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We Stand With Cuba!
Declaration of African American activists, intellectuals and artists 
in continued solidarity with the Cuban Revolution

We, the undersigned, express our continuing solidarity with the Cuban Revolution. 

Cuban expatriate Carlos Moore and the other signers of the December 1, 2009 ACTING ON OUR CONSCIENCE: DECLARATION OF AFRICAN AMERICAN SUPPORT FOR THE CIVIL RIGHTS STRUGGLE IN CUBA do not speak for or represent the vast majority of Black radicals/progressives, nor the sentiment of the masses of African Americans in the United States. This December 1st Declaration ironically makes no mention of the 50 year US blockade against Cuba, and how it seeks to derail the progress made by Cuba thus far toward eradicating the racism created by its former colonizers - Spain and the United States.

We are disappointed that the signers of the Declaration, many whom have made important contributions to the African American struggles against racism and for democracy, connect their charge of racism to the claims of Dr. Darsi Ferrer Ramirez and Carlos Moore, two known opponents of Cuba’s revolutionary system. Apparently, like many opportunists both Carlos Moore and Dr. Darsi Ferrer Ramirez who resides in Cuba saw the opportunity to solicit support for their position from this select group of high profile and credible sectors of the African American community. This action is divisive and misguided.

We, the undersigned, believe that the Carlos Moore originated petition is designed to create a wedge in the African American support base for Cuba. Moore’s petition is also an attempt to dismiss Cuba as a modern example of how socialism is a practical system that ensures an equitable distribution of its resources for ALL Cubans. 

For more than forty years, Carlos Moore has opportunistically roamed the globe spreading lies and slander about Cuba. Like Moore, Dr. Darsi Ferrer, who ran into trouble when he attempted to set up a medical clinic outside the state run medical system, has also sought to use race to undermine the gains, institutions and anti-racist direction brought about by the Cuban Revolution. In 2006, Dr. Ferrer went to the US interest-section and was given a US monitored email account (i.e. access to a CIA manipulated portal). Dr. Ferrer’s reactionary blog along with links to reactionary websites such as Capital Hill Cubans, Blog for Cuba and can be found at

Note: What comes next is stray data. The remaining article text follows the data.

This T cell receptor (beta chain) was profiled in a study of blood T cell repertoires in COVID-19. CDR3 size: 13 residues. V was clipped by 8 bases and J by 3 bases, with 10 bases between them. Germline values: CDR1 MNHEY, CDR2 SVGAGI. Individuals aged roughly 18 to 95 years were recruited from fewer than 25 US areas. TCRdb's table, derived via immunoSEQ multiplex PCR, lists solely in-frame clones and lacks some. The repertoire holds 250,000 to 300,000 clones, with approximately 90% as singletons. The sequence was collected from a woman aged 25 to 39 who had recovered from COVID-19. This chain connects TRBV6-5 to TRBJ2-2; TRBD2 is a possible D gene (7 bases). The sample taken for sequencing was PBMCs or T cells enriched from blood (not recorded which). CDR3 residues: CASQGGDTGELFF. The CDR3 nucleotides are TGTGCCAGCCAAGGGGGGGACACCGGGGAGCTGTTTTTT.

Moore, and the signers of the Declaration, ignores the decades long struggle waged by the Cuban government against all forms of racism. This includes ignoring/denying its internationalist support of African, Caribbean and African American liberation struggles. Moreover, Moore and his followers ignore the historical and present-day fact that Afro Cubans have not been a mere passive force, but have been and are central in the struggles to make and advance the Cuban Revolution.

This attack on Cuba is an attack on a country that stood fast to its democratic, socialist, anti-racist and internationalist principles despite the great pressures from US and world imperialism, which has forced other countries to abandon these positions.

It is clearly no coincidence that this attack on Cuba, comes at a time when so many throughout the US and internationally are being victimized by the policies and crises of capitalism; and are seeing responses in Cuba and other countries throughout Latin America that seek to address the needs of the masses of people and not the banks and ruling classes as is being done in the US.

This attack on Cuba is an attack on efforts to forge Black and Brown working class unity as the cornerstone of the democratic and socialist revolutions developing throughout Latin America. It also furthers the US efforts to divide African Americans and Latinos as the major growing challenge to oppressive US domestic and foreign policies. 

For five hundred years prior to the Cuban Revolution, racism was the norm in Cuban society. To expect that it would completely disappear even in fifty years is a “pipe dream.” 

Who is Carlos Moore?
For more information, visit:

Carlos Moore’s Afro-Cuban Alliance, la Asociación Encuentro de la Cultura Cubana (Cuban Culture Encounter Association), and the “Independent” Libraries for Cuba have been recipient of NED funds. NED was originally established to channel what previously had been CIA funds -- the problem was that their source kept being leaked to the press, so Congress decided to do the funding more overtly. 

Carlos Moore's relationship to US officialdom has long been the subject of speculation. Castro, the Blacks, and Africa is alleged to have been published with CIA funds. A document circulating in the 80's showed his fellowship funding for his period in Southern California in the early 80's -- it was from questionable sources, including USAID, a frequent cover for CIA. NED was founded in 1983 precisely because of these types of situations, where the funding for a propaganda activity was all too easily traceable back to CIA.

Carlos was in fact a translator for Angola's Holden Roberto whose FNLA was funded by CIA. And during Roberto's exile in the US, Moore spent a lot of time with Roberto as he traveled back and forth between Washington and Miami, an indication of the circles he was moving in.

Indeed, as Fidel Castro, noted in 2003 in a dialogue in Havana with Cuban and foreign teachers, "Even in societies like Cuba, that arose from a radical social revolution where the people had reached full and total legal equality and a level of revolutionary education that threw down the subjective component of discrimination, it still exists in another form." 

Fidel, as noted in the December 2, 2009 Message From Cuba To Afro-American Intellectuals and Artists, described this “as objective discrimination, a phenomenon associated with poverty and a historical monopoly on knowledge.”

The criticisms about the presence of racism in Cuba are being dealt within the framework of the Cuban Government and civil society. There is and has been fierce debates and policy changes INSIDE these structures when it comes to eradicating 500 years of racism in Cuba.

Cuba’s policies against any form of discrimination and in favor of equality are grounded in the Cuban Constitution. According to Afro Cubans, 

“As never before in the history of our nation, black and mestizo Cubans have found opportunities for social and personal development in transformative processes that have been ongoing for the past half a century. These opportunities are conveyed through policies and programs that made possible the initiation of what Cuban Anthropologist Don Fernando Ortiz, called the non- deferrable integration phase of Cuban society.” Message from Cuba to African American Intellectuals and Artists, 12/2/09